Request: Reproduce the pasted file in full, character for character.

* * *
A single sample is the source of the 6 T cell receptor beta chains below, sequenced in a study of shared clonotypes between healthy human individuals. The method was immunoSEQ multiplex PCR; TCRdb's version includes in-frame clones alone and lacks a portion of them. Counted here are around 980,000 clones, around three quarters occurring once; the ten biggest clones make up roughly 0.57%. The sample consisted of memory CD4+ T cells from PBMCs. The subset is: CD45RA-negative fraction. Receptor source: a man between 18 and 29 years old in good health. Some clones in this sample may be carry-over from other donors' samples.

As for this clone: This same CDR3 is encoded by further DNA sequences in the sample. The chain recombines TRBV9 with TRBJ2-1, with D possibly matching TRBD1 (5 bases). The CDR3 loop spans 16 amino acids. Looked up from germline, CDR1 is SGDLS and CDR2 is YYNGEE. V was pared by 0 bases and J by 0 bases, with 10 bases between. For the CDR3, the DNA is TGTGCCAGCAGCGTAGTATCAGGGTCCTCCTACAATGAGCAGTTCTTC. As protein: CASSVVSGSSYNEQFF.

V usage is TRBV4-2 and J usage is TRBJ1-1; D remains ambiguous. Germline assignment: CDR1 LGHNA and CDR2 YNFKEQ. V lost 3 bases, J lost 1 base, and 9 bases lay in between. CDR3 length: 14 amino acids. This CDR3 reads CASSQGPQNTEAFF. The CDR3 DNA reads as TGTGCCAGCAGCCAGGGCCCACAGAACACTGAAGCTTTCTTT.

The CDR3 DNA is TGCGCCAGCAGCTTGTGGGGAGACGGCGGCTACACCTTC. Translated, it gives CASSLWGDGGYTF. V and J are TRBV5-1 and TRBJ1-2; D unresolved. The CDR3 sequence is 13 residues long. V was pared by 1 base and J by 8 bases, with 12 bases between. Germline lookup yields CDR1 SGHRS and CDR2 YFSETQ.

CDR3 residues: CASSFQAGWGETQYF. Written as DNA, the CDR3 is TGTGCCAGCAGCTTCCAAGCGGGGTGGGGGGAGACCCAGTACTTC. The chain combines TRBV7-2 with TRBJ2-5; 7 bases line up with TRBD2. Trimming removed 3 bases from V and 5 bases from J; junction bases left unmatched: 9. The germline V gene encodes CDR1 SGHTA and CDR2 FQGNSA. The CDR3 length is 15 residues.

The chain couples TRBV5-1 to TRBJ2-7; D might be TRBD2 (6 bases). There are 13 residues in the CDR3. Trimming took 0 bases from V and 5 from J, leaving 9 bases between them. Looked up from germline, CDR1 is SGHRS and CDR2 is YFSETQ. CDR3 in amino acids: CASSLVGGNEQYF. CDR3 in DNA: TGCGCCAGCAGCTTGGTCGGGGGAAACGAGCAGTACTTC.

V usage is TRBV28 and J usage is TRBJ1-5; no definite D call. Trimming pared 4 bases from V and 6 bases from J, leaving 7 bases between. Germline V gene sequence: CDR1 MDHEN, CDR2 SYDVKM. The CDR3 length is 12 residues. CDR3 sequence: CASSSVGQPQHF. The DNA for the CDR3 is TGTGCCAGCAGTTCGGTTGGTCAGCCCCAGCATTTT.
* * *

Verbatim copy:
A single sample is the source of the 6 T cell receptor beta chains below, sequenced in a study of shared clonotypes between healthy human individuals. The method was immunoSEQ multiplex PCR; TCRdb's version includes in-frame clones alone and lacks a portion of them. Counted here are around 980,000 clones, around three quarters occurring once; the ten biggest clones make up roughly 0.57%. The sample consisted of memory CD4+ T cells from PBMCs. The subset is: CD45RA-negative fraction. Receptor source: a man between 18 and 29 years old in good health. Some clones in this sample may be carry-over from other donors' samples.

As for this clone: This same CDR3 is encoded by further DNA sequences in the sample. The chain recombines TRBV9 with TRBJ2-1, with D possibly matching TRBD1 (5 bases). The CDR3 loop spans 16 amino acids. Looked up from germline, CDR1 is SGDLS and CDR2 is YYNGEE. V was pared by 0 bases and J by 0 bases, with 10 bases between. For the CDR3, the DNA is TGTGCCAGCAGCGTAGTATCAGGGTCCTCCTACAATGAGCAGTTCTTC. As protein: CASSVVSGSSYNEQFF.

V usage is TRBV4-2 and J usage is TRBJ1-1; D remains ambiguous. Germline assignment: CDR1 LGHNA and CDR2 YNFKEQ. V lost 3 bases, J lost 1 base, and 9 bases lay in between. CDR3 length: 14 amino acids. This CDR3 reads CASSQGPQNTEAFF. The CDR3 DNA reads as TGTGCCAGCAGCCAGGGCCCACAGAACACTGAAGCTTTCTTT.

The CDR3 DNA is TGCGCCAGCAGCTTGTGGGGAGACGGCGGCTACACCTTC. Translated, it gives CASSLWGDGGYTF. V and J are TRBV5-1 and TRBJ1-2; D unresolved. The CDR3 sequence is 13 residues long. V was pared by 1 base and J by 8 bases, with 12 bases between. Germline lookup yields CDR1 SGHRS and CDR2 YFSETQ.

CDR3 residues: CASSFQAGWGETQYF. Written as DNA, the CDR3 is TGTGCCAGCAGCTTCCAAGCGGGGTGGGGGGAGACCCAGTACTTC. The chain combines TRBV7-2 with TRBJ2-5; 7 bases line up with TRBD2. Trimming removed 3 bases from V and 5 bases from J; junction bases left unmatched: 9. The germline V gene encodes CDR1 SGHTA and CDR2 FQGNSA. The CDR3 length is 15 residues.

The chain couples TRBV5-1 to TRBJ2-7; D might be TRBD2 (6 bases). There are 13 residues in the CDR3. Trimming took 0 bases from V and 5 from J, leaving 9 bases between them. Looked up from germline, CDR1 is SGHRS and CDR2 is YFSETQ. CDR3 in amino acids: CASSLVGGNEQYF. CDR3 in DNA: TGCGCCAGCAGCTTGGTCGGGGGAAACGAGCAGTACTTC.

V usage is TRBV28 and J usage is TRBJ1-5; no definite D call. Trimming pared 4 bases from V and 6 bases from J, leaving 7 bases between. Germline V gene sequence: CDR1 MDHEN, CDR2 SYDVKM. The CDR3 length is 12 residues. CDR3 sequence: CASSSVGQPQHF. The DNA for the CDR3 is TGTGCCAGCAGTTCGGTTGGTCAGCCCCAGCATTTT.